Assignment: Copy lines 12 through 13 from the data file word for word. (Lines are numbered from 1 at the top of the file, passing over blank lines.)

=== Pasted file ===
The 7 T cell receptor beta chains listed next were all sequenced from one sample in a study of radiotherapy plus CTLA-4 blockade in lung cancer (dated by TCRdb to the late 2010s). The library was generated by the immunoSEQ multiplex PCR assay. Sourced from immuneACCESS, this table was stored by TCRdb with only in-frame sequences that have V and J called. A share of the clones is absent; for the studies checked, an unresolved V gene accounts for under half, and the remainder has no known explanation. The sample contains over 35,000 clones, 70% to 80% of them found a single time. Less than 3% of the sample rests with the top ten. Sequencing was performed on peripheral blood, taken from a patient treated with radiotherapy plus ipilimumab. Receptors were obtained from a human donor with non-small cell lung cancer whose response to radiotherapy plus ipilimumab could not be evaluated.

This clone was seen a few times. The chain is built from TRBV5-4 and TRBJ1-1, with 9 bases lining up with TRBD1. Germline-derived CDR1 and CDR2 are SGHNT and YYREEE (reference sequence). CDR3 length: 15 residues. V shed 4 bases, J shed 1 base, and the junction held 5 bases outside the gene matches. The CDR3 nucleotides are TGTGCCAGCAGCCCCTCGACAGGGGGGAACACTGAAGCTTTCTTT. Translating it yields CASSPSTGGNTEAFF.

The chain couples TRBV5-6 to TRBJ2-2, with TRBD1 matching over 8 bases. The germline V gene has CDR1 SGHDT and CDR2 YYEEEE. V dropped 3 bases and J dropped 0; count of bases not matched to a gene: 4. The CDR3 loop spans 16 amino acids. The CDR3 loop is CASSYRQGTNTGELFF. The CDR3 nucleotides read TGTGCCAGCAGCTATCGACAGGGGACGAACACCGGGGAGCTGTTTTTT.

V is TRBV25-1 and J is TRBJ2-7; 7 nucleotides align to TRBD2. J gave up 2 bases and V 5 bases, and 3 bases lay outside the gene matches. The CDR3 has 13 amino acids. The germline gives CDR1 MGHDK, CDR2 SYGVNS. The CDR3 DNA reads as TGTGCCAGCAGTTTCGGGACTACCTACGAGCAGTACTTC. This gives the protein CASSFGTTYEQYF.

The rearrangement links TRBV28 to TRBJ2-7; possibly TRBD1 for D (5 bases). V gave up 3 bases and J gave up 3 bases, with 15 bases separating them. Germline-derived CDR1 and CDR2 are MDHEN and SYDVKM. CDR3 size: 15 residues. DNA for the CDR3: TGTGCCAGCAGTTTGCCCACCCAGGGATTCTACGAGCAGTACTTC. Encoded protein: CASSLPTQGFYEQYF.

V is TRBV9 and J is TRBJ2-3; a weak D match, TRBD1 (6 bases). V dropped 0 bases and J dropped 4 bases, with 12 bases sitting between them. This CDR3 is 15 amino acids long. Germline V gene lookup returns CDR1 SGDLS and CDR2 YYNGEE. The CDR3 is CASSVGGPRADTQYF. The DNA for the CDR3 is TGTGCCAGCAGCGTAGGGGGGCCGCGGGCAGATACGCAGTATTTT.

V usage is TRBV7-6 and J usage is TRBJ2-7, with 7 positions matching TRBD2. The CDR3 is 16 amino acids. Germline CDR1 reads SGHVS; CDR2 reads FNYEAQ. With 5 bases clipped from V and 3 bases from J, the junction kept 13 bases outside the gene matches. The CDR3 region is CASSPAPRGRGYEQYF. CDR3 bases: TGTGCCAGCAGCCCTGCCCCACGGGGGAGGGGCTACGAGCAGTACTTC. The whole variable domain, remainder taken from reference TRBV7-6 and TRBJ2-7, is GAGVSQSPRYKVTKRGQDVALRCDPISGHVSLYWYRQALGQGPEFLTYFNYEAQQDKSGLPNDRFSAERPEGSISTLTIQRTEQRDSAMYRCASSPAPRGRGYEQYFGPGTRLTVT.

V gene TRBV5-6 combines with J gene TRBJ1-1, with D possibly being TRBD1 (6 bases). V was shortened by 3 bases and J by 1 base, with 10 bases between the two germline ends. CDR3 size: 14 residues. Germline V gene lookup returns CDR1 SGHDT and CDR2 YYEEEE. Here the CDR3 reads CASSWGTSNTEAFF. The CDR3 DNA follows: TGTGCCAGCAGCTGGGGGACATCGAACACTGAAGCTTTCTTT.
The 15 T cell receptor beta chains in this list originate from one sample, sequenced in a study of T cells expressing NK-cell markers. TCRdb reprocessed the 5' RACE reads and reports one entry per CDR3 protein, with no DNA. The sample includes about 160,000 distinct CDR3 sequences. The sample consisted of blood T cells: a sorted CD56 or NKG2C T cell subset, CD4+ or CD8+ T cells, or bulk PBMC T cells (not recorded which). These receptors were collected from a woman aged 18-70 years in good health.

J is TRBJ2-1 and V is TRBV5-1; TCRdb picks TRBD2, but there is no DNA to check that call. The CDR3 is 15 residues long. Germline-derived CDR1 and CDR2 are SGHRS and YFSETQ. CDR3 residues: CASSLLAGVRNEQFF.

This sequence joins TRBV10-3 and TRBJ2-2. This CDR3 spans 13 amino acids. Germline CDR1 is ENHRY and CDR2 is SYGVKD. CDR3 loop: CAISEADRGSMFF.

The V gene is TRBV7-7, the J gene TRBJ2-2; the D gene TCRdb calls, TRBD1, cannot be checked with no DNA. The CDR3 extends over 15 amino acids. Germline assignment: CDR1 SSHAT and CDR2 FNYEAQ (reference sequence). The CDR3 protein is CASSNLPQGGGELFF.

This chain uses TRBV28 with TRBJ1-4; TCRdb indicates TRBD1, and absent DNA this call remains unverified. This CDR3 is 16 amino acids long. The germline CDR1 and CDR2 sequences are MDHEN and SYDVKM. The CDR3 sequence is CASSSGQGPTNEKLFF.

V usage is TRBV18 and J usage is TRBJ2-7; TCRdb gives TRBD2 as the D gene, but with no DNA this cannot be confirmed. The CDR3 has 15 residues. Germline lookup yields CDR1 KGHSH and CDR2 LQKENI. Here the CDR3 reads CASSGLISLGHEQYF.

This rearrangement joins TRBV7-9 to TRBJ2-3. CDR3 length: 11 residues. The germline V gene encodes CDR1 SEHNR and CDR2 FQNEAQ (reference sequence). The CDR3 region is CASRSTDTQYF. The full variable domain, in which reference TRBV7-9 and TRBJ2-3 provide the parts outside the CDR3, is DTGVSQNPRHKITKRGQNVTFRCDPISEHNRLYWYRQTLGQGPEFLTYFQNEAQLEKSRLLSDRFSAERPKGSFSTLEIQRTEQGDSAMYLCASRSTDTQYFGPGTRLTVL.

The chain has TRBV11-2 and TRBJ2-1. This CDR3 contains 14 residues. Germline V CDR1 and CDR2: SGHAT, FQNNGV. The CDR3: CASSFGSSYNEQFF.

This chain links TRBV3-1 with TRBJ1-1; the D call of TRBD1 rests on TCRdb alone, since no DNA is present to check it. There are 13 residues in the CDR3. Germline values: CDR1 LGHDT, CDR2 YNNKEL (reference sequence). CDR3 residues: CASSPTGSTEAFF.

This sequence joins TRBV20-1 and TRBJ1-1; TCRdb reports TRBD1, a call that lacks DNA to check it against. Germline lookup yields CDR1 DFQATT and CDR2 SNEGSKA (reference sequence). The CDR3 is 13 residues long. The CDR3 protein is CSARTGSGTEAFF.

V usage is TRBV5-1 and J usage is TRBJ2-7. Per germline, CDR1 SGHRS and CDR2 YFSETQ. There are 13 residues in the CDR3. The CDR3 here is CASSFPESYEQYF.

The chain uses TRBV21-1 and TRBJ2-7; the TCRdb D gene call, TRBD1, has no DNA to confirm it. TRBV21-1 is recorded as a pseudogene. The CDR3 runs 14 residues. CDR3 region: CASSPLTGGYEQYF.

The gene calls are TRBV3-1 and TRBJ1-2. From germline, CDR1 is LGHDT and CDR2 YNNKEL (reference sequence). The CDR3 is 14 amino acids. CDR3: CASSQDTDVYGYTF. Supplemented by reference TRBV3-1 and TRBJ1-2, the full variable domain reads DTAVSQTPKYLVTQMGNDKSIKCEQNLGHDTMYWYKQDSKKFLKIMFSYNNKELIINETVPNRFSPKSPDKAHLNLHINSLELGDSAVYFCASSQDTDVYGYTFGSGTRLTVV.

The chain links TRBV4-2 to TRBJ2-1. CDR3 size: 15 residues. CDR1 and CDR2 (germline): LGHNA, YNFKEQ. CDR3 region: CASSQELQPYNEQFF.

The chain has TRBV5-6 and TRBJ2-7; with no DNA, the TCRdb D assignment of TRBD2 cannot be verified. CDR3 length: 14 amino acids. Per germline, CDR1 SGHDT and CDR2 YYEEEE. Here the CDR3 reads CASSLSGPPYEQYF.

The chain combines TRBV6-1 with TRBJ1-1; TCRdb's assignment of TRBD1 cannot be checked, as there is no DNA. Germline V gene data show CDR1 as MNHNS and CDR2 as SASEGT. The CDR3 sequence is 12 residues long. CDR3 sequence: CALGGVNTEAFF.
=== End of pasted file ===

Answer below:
The V gene is TRBV7-7, the J gene TRBJ2-2; the D gene TCRdb calls, TRBD1, cannot be checked with no DNA. The CDR3 extends over 15 amino acids. Germline assignment: CDR1 SSHAT and CDR2 FNYEAQ (reference sequence). The CDR3 protein is CASSNLPQGGGELFF.

This chain uses TRBV28 with TRBJ1-4; TCRdb indicates TRBD1, and absent DNA this call remains unverified. This CDR3 is 16 amino acids long. The germline CDR1 and CDR2 sequences are MDHEN and SYDVKM. The CDR3 sequence is CASSSGQGPTNEKLFF.